Jun 6, 2014

Nissan Leaf 15k miles later - Awesome in the Summer/Awful in the Winter


In August, 2012 I picked up a '12 Leaf SV. At the time I was driving a 2010 Prius, but a recent, dramatic drop in price on the Leaf attracted me to it, so I signed up for a two year lease. I turned the car in early, in February of 2014, with 15,000 miles.

Here's what I loved about the Nissan Leaf

Phenomenal fuel economy. The math with eMPG (electronic miles per gallon) is weird at times, but in simple terms, during my ownership of the car gas was in the ~$3.50/range, and with the cost of my home electricity I was getting not much less than 100 miles on that amount of money.

Fantastic powertrain. Despite having only 107 horsepower, the Leaf has around twice that in ft/lbs of torque. Also, unlike any gas-based vehicle (hybrid or not), there is no delay in throttle response; when the pedal is pressed the car accelerates immediately, and surprisingly briskly up to around 40 mph (above that, the Leaf accelerates like any other 107 horsepower car: slowly).

Miscellaneous. I never tired of being able to turn the car on remotely by my phone, even if the service was unreliable at times. The Leaf is also an exceptionally reliable car (lacking many of the expensive parts of a gas-based car; engine, emissions system, complex transmission, etc.).

Here's what I did not love about the Nissan Leaf: winter range

The Leaf's Achille's heel in the winter is its battery. Most batteries perform poorly when cold, and the colder they are the more poorly they perform. The Leaf's battery is no exception. Though it has a built in heater that kicks in at very low temperatures, in general the range in the winter drops precipitously. fueleconomy.gov rates the 2012 Leaf's range at 73 miles, but this is highly variant upon driving (and driver) conditions. On a warm day, driving at moderate speeds, the car can achieve its 73 mile range, and a limited number of owners have gone 100 miles on a charge.

However, when it looks like this outside:

This can happen (and yes, I started that day with a full battery pack, showing all of its bars):
Although I've traveled only 30.8 miles, the estimated remaining range is "---", which I estimate meant there were around five more miles until this happened (this from a different day, also starting with a full pack):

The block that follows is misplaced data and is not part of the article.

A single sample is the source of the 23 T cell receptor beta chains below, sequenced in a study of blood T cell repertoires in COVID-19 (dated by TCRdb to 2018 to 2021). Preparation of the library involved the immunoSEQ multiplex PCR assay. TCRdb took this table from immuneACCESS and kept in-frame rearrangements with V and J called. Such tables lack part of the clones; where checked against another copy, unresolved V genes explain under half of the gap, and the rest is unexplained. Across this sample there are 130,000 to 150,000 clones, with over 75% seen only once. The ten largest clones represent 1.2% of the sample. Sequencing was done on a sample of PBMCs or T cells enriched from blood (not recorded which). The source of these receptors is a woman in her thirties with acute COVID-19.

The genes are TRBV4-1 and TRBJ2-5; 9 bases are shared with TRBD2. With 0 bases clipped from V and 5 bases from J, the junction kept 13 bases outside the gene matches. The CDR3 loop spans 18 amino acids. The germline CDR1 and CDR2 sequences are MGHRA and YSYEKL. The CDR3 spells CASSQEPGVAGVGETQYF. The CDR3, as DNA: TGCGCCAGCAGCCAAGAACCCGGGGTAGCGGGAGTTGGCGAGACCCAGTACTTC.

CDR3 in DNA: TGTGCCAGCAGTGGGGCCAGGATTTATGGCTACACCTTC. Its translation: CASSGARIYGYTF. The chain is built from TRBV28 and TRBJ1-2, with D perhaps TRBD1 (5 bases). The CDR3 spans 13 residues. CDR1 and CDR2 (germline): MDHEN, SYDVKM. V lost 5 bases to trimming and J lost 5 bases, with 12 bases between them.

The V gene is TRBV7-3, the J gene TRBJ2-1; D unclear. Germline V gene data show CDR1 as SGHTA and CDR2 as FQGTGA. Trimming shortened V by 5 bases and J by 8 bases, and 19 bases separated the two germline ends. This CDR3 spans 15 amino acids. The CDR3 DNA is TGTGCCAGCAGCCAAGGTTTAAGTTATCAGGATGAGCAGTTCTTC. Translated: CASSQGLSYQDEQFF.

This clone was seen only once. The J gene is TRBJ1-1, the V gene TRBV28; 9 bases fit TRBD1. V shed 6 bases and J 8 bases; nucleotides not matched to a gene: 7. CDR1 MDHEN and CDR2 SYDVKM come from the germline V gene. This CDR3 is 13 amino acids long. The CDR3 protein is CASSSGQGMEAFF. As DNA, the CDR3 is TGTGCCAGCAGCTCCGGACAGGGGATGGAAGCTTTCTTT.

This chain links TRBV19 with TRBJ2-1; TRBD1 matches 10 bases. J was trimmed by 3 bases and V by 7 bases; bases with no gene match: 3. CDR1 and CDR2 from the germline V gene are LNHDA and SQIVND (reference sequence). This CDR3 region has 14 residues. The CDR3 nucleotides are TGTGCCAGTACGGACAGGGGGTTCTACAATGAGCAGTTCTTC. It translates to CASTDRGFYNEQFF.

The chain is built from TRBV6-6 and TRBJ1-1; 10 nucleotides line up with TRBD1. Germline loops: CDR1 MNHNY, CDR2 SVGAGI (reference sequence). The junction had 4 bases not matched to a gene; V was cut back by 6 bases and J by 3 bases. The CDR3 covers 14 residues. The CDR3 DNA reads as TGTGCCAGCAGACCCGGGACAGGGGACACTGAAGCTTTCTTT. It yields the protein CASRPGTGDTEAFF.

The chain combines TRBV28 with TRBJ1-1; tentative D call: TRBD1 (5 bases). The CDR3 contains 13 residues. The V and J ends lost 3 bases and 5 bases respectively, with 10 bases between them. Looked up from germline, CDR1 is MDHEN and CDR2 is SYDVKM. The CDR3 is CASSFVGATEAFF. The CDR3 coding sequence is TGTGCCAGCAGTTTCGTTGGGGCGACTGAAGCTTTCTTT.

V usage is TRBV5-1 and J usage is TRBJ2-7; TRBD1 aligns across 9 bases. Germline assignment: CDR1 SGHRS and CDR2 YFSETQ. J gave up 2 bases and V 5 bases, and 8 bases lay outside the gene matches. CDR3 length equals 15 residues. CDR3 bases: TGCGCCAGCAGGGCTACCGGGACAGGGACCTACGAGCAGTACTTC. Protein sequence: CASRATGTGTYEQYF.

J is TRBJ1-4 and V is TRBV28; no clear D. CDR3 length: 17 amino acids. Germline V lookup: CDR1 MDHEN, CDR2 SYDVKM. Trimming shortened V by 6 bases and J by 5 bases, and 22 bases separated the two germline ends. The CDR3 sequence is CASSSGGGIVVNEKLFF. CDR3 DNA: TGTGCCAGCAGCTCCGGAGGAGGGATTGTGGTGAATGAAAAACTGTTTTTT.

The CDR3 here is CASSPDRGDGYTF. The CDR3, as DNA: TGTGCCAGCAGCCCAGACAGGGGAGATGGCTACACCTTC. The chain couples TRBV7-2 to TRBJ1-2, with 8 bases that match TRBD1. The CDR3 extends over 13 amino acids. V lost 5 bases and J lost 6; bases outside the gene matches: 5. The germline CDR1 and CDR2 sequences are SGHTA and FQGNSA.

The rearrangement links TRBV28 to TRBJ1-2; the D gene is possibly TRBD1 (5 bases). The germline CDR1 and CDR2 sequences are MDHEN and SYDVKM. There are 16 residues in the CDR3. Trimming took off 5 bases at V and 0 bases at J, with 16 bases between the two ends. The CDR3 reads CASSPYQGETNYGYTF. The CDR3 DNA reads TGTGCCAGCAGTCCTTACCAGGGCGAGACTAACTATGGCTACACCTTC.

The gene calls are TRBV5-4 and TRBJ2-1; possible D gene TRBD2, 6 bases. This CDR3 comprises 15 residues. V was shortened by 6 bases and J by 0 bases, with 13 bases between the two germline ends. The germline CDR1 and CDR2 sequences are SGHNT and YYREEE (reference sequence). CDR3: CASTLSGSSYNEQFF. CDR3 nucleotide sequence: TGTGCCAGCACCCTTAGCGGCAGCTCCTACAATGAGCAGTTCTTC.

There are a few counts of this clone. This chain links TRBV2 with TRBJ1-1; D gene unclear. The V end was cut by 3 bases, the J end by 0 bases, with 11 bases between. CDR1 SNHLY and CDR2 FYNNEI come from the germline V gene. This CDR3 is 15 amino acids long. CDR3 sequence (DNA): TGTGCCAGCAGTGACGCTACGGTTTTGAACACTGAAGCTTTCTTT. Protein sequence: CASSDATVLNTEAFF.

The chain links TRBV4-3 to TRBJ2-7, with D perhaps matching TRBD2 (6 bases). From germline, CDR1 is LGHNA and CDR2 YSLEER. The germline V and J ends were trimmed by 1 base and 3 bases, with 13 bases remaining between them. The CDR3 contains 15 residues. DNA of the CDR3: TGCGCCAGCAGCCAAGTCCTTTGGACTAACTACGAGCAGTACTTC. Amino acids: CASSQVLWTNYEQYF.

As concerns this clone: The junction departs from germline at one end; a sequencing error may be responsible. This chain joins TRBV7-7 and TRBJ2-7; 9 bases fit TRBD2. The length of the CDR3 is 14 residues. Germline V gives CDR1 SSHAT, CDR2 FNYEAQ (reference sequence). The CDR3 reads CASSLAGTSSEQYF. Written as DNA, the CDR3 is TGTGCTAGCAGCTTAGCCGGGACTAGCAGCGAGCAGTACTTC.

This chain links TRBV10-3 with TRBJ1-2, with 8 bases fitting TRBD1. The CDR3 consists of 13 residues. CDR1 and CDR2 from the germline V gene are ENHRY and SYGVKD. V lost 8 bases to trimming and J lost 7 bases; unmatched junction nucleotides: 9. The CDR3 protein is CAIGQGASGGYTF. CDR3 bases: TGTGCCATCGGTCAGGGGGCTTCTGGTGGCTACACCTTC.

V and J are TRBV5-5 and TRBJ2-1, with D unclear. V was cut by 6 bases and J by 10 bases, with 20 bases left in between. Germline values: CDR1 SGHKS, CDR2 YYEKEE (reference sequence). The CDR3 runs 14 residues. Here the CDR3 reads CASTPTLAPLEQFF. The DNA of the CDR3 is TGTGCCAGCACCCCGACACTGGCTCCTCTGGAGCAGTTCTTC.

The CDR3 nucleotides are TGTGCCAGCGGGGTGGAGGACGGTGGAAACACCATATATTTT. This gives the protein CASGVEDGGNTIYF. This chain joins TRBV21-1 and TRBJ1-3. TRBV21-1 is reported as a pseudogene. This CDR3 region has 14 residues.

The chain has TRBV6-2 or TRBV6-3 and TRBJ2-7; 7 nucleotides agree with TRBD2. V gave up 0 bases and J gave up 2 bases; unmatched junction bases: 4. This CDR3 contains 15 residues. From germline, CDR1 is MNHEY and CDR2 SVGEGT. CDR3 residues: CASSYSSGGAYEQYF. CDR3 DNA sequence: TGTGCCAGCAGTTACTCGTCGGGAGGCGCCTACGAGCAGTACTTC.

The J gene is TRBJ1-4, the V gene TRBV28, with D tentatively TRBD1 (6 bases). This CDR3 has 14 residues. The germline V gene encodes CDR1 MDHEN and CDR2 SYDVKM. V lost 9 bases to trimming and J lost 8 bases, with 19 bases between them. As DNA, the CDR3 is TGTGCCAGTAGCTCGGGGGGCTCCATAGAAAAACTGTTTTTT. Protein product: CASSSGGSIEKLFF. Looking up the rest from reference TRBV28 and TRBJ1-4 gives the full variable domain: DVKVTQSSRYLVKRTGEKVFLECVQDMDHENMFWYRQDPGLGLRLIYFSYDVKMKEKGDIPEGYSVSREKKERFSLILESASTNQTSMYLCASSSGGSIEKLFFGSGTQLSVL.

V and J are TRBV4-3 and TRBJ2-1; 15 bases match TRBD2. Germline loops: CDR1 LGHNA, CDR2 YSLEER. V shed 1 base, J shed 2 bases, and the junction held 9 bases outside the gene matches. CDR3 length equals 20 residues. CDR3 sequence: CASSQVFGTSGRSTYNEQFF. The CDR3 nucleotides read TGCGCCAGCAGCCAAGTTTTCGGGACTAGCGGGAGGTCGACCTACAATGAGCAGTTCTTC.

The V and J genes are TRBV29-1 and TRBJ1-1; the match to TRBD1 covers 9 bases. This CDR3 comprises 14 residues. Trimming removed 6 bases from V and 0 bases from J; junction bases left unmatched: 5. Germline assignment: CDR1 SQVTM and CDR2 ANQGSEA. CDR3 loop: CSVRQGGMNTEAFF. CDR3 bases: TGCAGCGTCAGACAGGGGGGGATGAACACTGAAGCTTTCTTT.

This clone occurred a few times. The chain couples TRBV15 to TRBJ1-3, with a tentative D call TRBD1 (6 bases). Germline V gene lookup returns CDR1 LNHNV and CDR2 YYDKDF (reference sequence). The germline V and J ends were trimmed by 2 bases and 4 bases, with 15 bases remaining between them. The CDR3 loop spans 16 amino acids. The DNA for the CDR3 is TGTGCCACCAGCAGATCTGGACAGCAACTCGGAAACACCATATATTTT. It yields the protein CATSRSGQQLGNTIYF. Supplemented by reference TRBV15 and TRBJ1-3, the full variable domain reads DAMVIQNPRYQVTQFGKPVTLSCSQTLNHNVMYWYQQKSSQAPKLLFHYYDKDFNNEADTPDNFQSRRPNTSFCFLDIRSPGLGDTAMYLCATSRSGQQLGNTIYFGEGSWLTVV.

On this occasion I had been travelling at 2.4 miles per kilowatt hour instead of 2.1 in the picture above. My estimated range had hit "---" several miles earlier, but I wanted to see when I would hit the notorious turtle mode. Apparently range at that point can be as little as 1/4 or 1/2 mile, and power is greatly limited, with a top speed around 30 mph.

The Leaf's dirty little secret

Reviewing posts at My Nissan Leaf, it's clear that winter experiences vary widely. Although these cars inevitably suffer poorer range in freezing temperatures, a common way to deal with this problem is by using the heat sparingly. Not only does the cold decrease the battery's capabilities, but unlike a gas-based car, the Leaf has no waste heat to heat the cabin with, so it heats as a typical electric heater does, and this leeches a lot of power from the pack. I spent much of last winter driving with the heat on low, and on a few occasions turned it off (as much as possible--the windows fog quickly with it entirely off).

A bright future

Despite, at times, atrocious range, I enjoyed many of the miles in the Leaf. Nissan was the first big-name car company to create a mass produced electric car in the United States, and did so at a price point far lower than Tesla (granted, the Leaf is no Model S!), yet without compromising in major ways (range notwithstanding). The vehicle is thoroughly competent on the highway, roomy, safe, and reliable. Nissan is very slowly increasing the range of these vehicles, and when the battery capacity increases by at least 50% I would buy another.

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